Pregnancy outcome following maternal exposure to mirtazapine: a multicenter, prospective study.

Details

Ressource 1Request a copy Sous embargo indéterminé.
State: Public
Version: Final published version
Serval ID
serval:BIB_4C8D9F29667C
Type
Article: article from journal or magazin.
Collection
Publications
Institution
Title
Pregnancy outcome following maternal exposure to mirtazapine: a multicenter, prospective study.
Journal
Journal of Clinical Psychopharmacology
Author(s)
Winterfeld U., Klinger G., Panchaud A., Stephens S., Arnon J., Malm H., Te Winkel B., Clementi M., Pistelli A., Maňáková E., Eleftheriou G., Merlob P., Kaplan Y.C., Buclin T., Rothuizen L.E.
ISSN
1533-712X (Electronic)
ISSN-L
0271-0749
Publication state
Published
Issued date
06/2015
Peer-reviewed
Oui
Volume
35
Number
3
Pages
250-259
Language
english
Notes
Publication types: Journal Article
Abstract
This multicenter, observational prospective cohort study addresses the risk associated with exposure to mirtazapine during pregnancy. Pregnancy outcomes after exposure to mirtazapine were compared with 2 matched control groups: (1) exposure to any selective serotonin reuptake inhibitor (SSRI, control subjects with a psychiatric condition) and (2) no exposure to medication known to be teratogenic or any antidepressant (general control subjects). Data were collected by members of the European Network of Teratology Information Services between 1995 and 2011. Observations from 357 exposed pregnancies were compared with 357 pregnancies from each control group. The rate of major birth defects between the mirtazapine and the SSRI group did not differ significantly (4.5% vs 4.2%; odds ratio [OR], 1.1; 95% confidence interval [95% CI], 0.5-2.3; P = 0.9). A trend toward a higher rate of birth defects in the mirtazapine group compared with general control subjects (4.5% vs 1.9%; OR, 2.4; 95% CI, 0.9-6.3; P = 0.08) reached statistical significance after exclusion of chromosomal or genetic anomalies (4.1% vs 1.3%; OR, 3.3; 95% CI, 1.04-10.3; P = 0.03), but this difference became again nonsignificant if cases of exposure not comprising the first trimester were excluded from the analysis (3.4% vs 1.9%; OR, 1.8; 95% CI, 0.6-5.0; P = 0.26). The crude miscarriage rate did not differ significantly between the mirtazapine, the SSRI, and the general control groups (12.1% vs 12.0% vs 9.3%; P = 0.44). However, a higher rate of elective pregnancy termination was observed in the mirtazapine group compared with SSRI and general control subjects (7.8% vs 3.4% vs 5.6%; P = 0.03). This study did not observe a statistically significant difference in the rate of major birth defects after first-trimester exposure between mirtazapine, SSRI-exposed, and nonexposed pregnancies. A marginally higher rate of birth defects was, however, observed in the mirtazapine and SSRI groups compared with the low rate of birth defects in our general control subjects. Overall pregnancy outcome after mirtazapine exposure was similar to that of the SSRI-exposed control group.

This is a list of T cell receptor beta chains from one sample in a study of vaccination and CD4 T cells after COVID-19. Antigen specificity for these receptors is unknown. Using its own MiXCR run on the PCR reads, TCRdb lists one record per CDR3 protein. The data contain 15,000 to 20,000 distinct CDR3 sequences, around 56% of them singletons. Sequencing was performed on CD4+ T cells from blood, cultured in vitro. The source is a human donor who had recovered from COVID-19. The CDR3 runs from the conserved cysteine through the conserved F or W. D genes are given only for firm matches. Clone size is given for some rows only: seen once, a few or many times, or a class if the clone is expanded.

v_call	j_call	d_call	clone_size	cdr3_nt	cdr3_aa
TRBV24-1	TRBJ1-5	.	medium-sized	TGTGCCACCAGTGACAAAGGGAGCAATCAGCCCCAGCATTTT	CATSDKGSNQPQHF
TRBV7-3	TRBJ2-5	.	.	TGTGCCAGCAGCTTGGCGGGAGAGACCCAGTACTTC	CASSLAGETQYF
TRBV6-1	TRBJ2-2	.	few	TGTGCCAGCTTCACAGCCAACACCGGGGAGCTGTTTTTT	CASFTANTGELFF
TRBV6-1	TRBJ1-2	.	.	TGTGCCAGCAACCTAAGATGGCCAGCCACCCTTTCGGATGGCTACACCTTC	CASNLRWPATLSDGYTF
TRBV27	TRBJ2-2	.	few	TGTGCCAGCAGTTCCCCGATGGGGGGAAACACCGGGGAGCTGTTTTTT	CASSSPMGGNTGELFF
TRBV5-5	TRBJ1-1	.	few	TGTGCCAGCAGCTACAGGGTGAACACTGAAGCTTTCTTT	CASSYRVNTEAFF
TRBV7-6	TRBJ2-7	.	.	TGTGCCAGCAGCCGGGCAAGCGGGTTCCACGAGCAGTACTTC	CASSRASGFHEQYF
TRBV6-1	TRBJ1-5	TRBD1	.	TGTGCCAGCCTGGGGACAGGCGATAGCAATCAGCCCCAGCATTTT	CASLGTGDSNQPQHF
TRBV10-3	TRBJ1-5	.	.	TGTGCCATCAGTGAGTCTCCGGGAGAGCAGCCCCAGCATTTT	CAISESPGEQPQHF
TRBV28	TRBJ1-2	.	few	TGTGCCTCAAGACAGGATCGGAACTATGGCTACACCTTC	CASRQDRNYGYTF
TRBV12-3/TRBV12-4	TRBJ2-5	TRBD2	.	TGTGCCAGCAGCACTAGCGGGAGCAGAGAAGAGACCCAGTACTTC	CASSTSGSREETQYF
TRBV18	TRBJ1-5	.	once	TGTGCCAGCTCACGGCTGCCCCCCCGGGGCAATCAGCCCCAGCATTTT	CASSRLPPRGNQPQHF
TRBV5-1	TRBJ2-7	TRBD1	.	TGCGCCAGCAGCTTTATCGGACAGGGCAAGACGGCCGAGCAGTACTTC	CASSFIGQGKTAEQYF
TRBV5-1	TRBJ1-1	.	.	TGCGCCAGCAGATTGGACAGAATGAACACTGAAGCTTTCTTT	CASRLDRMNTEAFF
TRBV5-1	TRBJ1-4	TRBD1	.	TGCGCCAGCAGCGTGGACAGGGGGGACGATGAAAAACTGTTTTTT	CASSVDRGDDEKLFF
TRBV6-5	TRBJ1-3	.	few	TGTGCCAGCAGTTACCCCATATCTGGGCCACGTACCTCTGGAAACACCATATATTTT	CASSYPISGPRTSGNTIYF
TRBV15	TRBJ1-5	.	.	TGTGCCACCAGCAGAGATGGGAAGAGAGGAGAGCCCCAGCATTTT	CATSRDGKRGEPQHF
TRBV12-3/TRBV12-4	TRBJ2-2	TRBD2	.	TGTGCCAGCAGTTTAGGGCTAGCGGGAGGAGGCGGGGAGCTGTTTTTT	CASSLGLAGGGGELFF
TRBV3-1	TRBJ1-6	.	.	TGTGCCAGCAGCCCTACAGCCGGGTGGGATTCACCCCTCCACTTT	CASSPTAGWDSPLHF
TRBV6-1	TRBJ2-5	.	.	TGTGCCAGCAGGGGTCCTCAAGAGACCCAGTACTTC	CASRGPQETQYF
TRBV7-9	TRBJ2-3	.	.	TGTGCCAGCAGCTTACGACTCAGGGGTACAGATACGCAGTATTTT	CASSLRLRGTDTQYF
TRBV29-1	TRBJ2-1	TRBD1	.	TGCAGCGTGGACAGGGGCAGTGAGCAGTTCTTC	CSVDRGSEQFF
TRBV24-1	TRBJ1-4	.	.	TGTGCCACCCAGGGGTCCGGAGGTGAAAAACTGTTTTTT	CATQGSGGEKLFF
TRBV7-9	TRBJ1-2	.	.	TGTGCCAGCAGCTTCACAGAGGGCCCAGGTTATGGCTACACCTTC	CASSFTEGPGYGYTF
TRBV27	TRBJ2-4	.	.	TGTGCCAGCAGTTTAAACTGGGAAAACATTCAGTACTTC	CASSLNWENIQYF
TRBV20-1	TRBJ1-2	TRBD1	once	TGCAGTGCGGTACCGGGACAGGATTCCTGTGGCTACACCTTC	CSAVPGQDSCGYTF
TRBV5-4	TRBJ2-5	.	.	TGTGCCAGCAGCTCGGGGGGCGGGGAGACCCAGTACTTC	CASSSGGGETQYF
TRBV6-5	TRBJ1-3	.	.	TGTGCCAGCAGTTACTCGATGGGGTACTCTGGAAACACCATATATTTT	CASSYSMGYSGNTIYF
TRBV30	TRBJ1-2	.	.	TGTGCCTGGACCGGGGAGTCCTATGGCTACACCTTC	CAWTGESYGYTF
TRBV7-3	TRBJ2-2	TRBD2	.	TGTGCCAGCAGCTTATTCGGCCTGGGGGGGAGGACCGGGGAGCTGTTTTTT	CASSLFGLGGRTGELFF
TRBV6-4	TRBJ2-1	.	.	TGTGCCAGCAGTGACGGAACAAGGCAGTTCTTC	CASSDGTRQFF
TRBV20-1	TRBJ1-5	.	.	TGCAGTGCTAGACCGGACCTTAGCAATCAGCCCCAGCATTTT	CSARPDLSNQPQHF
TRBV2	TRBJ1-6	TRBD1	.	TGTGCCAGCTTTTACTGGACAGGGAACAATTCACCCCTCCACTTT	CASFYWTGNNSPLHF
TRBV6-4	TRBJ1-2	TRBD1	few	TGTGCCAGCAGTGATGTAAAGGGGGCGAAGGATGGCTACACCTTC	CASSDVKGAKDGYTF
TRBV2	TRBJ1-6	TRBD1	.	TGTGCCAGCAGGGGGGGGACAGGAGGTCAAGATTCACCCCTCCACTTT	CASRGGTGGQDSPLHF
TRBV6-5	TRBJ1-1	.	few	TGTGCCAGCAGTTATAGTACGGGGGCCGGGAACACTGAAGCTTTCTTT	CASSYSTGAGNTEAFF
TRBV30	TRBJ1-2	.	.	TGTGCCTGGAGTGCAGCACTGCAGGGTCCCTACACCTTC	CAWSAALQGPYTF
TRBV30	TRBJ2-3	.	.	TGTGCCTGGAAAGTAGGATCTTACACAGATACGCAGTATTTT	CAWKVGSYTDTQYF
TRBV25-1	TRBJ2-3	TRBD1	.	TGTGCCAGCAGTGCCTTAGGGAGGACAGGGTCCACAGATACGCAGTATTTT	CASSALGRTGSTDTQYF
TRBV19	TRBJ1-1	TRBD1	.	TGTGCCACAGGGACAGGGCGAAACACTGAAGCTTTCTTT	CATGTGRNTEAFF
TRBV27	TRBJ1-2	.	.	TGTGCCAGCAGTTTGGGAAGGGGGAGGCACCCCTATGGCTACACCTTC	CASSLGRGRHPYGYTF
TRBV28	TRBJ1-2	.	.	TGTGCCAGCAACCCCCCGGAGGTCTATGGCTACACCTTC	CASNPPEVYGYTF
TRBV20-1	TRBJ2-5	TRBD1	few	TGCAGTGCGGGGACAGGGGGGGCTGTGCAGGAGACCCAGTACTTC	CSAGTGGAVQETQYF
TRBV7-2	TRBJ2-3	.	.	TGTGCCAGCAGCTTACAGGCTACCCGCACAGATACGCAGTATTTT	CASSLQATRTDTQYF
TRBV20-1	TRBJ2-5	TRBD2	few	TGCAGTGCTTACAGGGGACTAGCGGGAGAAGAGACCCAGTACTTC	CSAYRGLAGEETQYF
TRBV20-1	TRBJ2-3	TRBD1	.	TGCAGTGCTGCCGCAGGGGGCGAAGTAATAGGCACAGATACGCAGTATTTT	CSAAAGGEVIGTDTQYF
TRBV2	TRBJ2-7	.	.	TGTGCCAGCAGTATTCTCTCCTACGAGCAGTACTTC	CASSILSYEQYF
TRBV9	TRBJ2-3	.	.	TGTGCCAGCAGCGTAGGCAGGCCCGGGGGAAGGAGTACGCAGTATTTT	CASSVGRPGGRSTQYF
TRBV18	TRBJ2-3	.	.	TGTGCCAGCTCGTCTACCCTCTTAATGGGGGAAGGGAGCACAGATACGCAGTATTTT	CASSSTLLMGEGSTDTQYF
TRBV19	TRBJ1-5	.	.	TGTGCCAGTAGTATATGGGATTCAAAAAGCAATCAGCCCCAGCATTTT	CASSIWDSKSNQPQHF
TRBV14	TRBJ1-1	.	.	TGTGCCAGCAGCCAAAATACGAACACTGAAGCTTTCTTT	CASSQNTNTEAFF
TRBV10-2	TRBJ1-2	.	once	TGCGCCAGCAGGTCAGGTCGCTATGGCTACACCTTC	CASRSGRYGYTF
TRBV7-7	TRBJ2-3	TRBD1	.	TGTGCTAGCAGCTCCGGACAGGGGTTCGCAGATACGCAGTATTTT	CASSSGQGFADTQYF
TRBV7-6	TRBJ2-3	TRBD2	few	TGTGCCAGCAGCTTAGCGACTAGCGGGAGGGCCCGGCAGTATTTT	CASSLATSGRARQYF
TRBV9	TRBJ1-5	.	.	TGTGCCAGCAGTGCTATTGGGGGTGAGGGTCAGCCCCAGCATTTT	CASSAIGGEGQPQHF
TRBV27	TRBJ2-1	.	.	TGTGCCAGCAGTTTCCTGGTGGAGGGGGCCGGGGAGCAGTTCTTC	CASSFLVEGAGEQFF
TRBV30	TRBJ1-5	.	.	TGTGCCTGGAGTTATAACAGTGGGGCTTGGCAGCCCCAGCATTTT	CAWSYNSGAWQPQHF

Pubmed
Web of science
Create date
23/04/2015 10:10
Last modification date
17/09/2020 8:21
Usage data